"Mold is best handled by PREVENTION because once you see it, it is very hard to kill and the cuttings suffer from a loss of energy due to the mold growth..so rooting success rate suffers."

Pay attention to those seemingly minor details and you too will be successful.

Dan


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RE: fig propagation

Thanks Dan on the location of Fresh Pickin's. I drove within a block of there on Saturday. I'll have to check them out.

One question on propagation, once cuttings are started and have been harden off to be outside of the containers, how much of a temperature swing can they tolerate. As you know here in La. one day it can be upper 30's and the next day be in the mid to upper 70's. Does this present a problem to young trees. I would to like to move them outside as they harden off with the idea of bringing them inside on days of frost or freeze.

Thanks,
"gene"


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RE: fig propagation

Hi Gene,

Once they are completely harden-off to full sunlight and normal waterings then allowed to go dormant....they will be fine unless we get a hard freeze. I move my young plants into a non-heated garage whenever a freeze is forecasted for our area.

As you well know, south Louisiana's outside winter temperatures fluctuate so much that often dormant figs trees will bud out way too early. Those new buds are easily damaged by even a light frost. They become even more susceptible to even light freezes. Those warm/cold cycling temperatures that we have in the winter can easily kill young fig trees...as it forces young trees to go in and out of dormancy with these reoccurring temperature cycles. A young tree cannot tolerate too many of those in-and-out dormancy cycles........it drains way too much energy reserves from the tree. The result is often death....even the roots. I have seen a large Black Mission tree die from such temperature cycles.....that's why I let my Mission tree grow in a bush form.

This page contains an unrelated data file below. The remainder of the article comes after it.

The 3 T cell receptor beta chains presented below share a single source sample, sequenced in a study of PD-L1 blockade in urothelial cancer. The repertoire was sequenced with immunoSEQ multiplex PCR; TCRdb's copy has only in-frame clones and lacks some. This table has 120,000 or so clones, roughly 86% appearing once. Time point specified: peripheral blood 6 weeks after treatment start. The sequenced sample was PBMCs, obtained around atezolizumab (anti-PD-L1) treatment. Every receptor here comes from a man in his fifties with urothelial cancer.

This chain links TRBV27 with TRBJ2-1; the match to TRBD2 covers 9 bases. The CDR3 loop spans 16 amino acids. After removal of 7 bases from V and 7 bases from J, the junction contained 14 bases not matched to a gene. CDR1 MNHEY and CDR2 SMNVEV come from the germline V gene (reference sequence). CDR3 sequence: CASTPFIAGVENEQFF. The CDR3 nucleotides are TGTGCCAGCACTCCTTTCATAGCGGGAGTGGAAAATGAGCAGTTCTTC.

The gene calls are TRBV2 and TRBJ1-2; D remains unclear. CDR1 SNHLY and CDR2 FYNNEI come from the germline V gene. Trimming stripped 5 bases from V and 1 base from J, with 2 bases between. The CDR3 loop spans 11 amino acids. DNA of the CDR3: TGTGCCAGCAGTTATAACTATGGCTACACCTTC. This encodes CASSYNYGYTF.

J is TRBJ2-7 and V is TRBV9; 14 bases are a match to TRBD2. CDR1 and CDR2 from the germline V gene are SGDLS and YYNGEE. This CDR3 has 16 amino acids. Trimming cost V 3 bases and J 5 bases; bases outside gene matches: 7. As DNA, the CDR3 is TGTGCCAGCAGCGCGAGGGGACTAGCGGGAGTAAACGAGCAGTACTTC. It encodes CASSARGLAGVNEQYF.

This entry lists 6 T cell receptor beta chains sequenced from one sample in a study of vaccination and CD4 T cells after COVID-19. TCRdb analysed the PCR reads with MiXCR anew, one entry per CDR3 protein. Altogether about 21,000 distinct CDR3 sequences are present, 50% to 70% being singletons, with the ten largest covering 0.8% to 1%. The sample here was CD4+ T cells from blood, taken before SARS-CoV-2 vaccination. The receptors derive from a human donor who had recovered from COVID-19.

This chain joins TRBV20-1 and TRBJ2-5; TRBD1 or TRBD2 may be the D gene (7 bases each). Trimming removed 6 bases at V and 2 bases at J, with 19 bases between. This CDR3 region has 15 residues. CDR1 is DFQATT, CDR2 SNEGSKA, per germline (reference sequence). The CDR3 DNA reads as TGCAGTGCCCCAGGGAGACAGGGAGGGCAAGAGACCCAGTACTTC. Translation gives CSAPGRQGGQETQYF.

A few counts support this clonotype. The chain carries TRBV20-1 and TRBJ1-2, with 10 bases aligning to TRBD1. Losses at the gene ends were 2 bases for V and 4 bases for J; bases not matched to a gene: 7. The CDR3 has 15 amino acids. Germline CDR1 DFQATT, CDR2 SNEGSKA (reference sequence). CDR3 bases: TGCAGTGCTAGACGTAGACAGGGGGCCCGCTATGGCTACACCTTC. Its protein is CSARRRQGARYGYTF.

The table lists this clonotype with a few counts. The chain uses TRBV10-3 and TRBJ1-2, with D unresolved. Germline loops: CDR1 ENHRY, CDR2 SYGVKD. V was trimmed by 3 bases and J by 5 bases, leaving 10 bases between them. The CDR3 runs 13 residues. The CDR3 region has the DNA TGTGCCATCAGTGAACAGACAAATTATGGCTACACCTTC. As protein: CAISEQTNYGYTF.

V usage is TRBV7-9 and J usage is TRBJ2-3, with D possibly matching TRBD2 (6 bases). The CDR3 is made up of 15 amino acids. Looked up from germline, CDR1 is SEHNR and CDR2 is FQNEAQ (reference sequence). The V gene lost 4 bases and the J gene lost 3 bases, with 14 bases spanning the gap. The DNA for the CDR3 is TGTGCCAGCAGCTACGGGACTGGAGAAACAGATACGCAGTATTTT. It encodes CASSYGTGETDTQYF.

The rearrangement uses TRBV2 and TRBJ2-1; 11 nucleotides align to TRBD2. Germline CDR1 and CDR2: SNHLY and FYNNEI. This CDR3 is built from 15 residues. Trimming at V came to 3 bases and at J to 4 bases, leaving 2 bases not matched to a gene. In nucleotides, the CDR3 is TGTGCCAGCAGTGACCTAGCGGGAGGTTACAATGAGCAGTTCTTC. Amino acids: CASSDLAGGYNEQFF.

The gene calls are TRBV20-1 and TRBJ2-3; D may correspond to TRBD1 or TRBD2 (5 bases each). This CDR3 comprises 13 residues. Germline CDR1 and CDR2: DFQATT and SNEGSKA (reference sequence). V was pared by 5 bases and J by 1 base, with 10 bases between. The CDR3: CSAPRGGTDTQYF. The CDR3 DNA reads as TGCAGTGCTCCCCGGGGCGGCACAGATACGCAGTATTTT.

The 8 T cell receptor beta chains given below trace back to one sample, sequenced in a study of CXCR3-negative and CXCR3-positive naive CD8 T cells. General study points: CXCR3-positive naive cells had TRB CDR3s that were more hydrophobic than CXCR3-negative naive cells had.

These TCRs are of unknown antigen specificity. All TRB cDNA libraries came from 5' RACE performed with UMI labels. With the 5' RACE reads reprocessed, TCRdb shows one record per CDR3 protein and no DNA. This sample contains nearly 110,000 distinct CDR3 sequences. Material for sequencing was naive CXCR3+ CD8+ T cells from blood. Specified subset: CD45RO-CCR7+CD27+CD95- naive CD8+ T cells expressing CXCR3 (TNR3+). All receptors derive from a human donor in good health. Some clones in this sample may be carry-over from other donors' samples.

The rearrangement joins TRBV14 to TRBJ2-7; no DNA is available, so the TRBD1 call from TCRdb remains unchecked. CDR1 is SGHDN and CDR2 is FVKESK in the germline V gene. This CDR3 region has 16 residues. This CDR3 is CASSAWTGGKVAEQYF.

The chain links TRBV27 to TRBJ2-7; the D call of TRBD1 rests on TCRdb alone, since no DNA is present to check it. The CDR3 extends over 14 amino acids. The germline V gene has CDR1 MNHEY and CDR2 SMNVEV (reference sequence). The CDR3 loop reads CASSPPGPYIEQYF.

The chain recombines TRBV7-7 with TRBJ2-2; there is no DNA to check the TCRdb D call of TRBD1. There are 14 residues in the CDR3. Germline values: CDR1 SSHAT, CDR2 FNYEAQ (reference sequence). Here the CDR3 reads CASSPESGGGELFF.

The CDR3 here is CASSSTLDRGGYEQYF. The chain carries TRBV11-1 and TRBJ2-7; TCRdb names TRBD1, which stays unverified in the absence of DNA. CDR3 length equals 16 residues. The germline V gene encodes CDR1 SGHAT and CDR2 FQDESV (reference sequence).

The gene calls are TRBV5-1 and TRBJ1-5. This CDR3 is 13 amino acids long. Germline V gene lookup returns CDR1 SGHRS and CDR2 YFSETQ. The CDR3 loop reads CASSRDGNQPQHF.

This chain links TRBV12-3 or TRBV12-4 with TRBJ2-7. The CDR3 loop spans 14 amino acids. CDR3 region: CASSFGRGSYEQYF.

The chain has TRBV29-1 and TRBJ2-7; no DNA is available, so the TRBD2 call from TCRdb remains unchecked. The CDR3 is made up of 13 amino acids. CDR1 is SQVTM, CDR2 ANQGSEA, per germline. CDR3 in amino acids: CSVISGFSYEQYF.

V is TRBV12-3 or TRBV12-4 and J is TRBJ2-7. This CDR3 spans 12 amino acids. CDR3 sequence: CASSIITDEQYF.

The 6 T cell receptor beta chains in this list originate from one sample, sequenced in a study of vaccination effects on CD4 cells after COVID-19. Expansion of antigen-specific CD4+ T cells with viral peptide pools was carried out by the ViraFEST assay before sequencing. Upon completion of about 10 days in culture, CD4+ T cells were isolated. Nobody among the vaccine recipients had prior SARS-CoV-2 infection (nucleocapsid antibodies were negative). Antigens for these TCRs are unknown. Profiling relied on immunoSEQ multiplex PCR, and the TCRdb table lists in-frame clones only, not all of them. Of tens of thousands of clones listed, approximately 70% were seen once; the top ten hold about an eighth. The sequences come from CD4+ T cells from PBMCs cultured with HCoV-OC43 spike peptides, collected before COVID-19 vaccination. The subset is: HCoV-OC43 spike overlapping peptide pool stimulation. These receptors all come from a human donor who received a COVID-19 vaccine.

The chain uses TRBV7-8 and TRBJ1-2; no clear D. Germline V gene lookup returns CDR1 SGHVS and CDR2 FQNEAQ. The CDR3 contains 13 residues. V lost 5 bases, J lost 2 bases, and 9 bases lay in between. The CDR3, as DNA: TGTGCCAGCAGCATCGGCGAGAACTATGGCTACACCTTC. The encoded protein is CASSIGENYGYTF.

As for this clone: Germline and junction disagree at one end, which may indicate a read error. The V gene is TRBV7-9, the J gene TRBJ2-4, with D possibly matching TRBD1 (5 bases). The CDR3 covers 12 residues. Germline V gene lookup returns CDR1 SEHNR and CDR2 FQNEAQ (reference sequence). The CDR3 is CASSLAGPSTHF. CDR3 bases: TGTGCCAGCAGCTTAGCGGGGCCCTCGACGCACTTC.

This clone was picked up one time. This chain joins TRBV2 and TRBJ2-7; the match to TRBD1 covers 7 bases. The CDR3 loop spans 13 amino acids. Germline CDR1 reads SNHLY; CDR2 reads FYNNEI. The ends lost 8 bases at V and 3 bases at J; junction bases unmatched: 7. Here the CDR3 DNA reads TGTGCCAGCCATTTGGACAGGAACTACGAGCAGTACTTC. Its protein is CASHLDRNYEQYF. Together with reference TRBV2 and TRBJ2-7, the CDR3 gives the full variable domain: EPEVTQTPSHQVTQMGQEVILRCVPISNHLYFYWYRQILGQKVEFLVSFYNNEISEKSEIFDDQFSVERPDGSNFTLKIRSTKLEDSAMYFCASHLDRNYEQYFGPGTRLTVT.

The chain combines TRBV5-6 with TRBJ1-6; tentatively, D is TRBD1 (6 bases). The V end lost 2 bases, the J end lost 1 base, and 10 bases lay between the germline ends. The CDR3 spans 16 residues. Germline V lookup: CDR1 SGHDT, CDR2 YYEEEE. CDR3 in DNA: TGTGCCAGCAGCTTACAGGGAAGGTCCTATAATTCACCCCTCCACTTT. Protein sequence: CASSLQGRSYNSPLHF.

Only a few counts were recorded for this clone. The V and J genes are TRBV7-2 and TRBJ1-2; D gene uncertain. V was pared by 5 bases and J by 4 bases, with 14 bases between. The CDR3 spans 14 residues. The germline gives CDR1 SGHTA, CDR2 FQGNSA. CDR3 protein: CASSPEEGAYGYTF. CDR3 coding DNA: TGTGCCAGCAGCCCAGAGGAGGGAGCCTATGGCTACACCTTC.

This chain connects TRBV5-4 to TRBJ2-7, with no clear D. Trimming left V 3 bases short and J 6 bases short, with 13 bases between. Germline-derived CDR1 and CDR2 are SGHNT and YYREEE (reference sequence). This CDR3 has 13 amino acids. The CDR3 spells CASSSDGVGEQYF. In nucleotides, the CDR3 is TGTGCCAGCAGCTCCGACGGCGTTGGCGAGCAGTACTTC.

So..........I strive to get my young trees to go dormant and stay dormant (no fertilizer in late summer, cut back on water, and keep on north side of the house). Should they bud out again, I give them added protection from any frost or freezes (keep on south side of the house and move into unheated garage only on days/night where frost and/or freeze is forecasted).

Dan


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RE: fig propagation

Dan, once again thanks a lot. That was just about what I was going to try to do.

"gene"


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RE: fig propagation

Thanks Dan,

That even helps some of us on the West side of the Sabine River!

Cecil


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RE: fig propagation

Cecil, you mean there is something west of Louisiana. Ha.